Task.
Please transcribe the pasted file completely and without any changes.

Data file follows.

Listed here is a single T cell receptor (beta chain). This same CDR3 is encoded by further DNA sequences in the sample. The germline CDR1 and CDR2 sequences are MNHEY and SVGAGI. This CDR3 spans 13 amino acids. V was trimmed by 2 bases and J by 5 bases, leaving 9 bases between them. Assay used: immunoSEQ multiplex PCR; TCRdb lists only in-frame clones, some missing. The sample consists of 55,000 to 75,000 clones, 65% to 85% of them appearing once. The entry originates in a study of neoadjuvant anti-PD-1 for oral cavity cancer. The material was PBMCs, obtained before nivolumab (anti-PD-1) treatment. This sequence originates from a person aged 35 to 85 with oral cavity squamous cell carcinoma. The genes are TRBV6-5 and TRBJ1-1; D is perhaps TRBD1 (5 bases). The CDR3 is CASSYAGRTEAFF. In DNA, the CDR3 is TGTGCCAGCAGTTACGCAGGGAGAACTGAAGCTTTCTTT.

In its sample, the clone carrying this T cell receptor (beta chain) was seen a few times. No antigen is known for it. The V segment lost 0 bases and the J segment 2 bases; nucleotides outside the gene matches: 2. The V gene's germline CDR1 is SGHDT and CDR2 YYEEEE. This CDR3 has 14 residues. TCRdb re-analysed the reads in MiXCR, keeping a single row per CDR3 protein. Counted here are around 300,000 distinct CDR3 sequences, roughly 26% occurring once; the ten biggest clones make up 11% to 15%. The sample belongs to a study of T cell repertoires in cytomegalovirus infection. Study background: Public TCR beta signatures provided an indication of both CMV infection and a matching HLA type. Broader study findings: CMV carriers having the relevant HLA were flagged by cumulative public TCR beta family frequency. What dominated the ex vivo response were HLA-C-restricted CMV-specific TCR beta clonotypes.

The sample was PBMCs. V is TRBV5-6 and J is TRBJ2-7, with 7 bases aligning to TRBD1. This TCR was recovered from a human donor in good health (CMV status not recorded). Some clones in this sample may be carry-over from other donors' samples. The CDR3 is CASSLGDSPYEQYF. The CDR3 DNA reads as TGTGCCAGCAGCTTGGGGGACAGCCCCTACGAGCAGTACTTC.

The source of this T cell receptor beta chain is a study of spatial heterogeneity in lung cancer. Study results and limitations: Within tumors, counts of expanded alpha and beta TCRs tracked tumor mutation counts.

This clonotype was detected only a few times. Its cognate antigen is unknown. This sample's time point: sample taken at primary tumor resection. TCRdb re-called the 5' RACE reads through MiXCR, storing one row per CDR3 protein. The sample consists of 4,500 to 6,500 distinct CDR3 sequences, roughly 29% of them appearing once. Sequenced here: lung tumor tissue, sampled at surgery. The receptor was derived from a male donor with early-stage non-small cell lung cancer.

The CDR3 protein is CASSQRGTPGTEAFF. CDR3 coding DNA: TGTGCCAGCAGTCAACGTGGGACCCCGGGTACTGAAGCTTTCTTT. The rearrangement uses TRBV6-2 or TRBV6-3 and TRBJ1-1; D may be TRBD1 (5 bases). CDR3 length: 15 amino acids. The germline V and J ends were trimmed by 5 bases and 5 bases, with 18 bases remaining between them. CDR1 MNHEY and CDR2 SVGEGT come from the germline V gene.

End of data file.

Listed here is a single T cell receptor (beta chain). This same CDR3 is encoded by further DNA sequences in the sample. The germline CDR1 and CDR2 sequences are MNHEY and SVGAGI. This CDR3 spans 13 amino acids. V was trimmed by 2 bases and J by 5 bases, leaving 9 bases between them. Assay used: immunoSEQ multiplex PCR; TCRdb lists only in-frame clones, some missing. The sample consists of 55,000 to 75,000 clones, 65% to 85% of them appearing once. The entry originates in a study of neoadjuvant anti-PD-1 for oral cavity cancer. The material was PBMCs, obtained before nivolumab (anti-PD-1) treatment. This sequence originates from a person aged 35 to 85 with oral cavity squamous cell carcinoma. The genes are TRBV6-5 and TRBJ1-1; D is perhaps TRBD1 (5 bases). The CDR3 is CASSYAGRTEAFF. In DNA, the CDR3 is TGTGCCAGCAGTTACGCAGGGAGAACTGAAGCTTTCTTT.

In its sample, the clone carrying this T cell receptor (beta chain) was seen a few times. No antigen is known for it. The V segment lost 0 bases and the J segment 2 bases; nucleotides outside the gene matches: 2. The V gene's germline CDR1 is SGHDT and CDR2 YYEEEE. This CDR3 has 14 residues. TCRdb re-analysed the reads in MiXCR, keeping a single row per CDR3 protein. Counted here are around 300,000 distinct CDR3 sequences, roughly 26% occurring once; the ten biggest clones make up 11% to 15%. The sample belongs to a study of T cell repertoires in cytomegalovirus infection. Study background: Public TCR beta signatures provided an indication of both CMV infection and a matching HLA type. Broader study findings: CMV carriers having the relevant HLA were flagged by cumulative public TCR beta family frequency. What dominated the ex vivo response were HLA-C-restricted CMV-specific TCR beta clonotypes.

The sample was PBMCs. V is TRBV5-6 and J is TRBJ2-7, with 7 bases aligning to TRBD1. This TCR was recovered from a human donor in good health (CMV status not recorded). Some clones in this sample may be carry-over from other donors' samples. The CDR3 is CASSLGDSPYEQYF. The CDR3 DNA reads as TGTGCCAGCAGCTTGGGGGACAGCCCCTACGAGCAGTACTTC.

The source of this T cell receptor beta chain is a study of spatial heterogeneity in lung cancer. Study results and limitations: Within tumors, counts of expanded alpha and beta TCRs tracked tumor mutation counts.

This clonotype was detected only a few times. Its cognate antigen is unknown. This sample's time point: sample taken at primary tumor resection. TCRdb re-called the 5' RACE reads through MiXCR, storing one row per CDR3 protein. The sample consists of 4,500 to 6,500 distinct CDR3 sequences, roughly 29% of them appearing once. Sequenced here: lung tumor tissue, sampled at surgery. The receptor was derived from a male donor with early-stage non-small cell lung cancer.

The CDR3 protein is CASSQRGTPGTEAFF. CDR3 coding DNA: TGTGCCAGCAGTCAACGTGGGACCCCGGGTACTGAAGCTTTCTTT. The rearrangement uses TRBV6-2 or TRBV6-3 and TRBJ1-1; D may be TRBD1 (5 bases). CDR3 length: 15 amino acids. The germline V and J ends were trimmed by 5 bases and 5 bases, with 18 bases remaining between them. CDR1 MNHEY and CDR2 SVGEGT come from the germline V gene.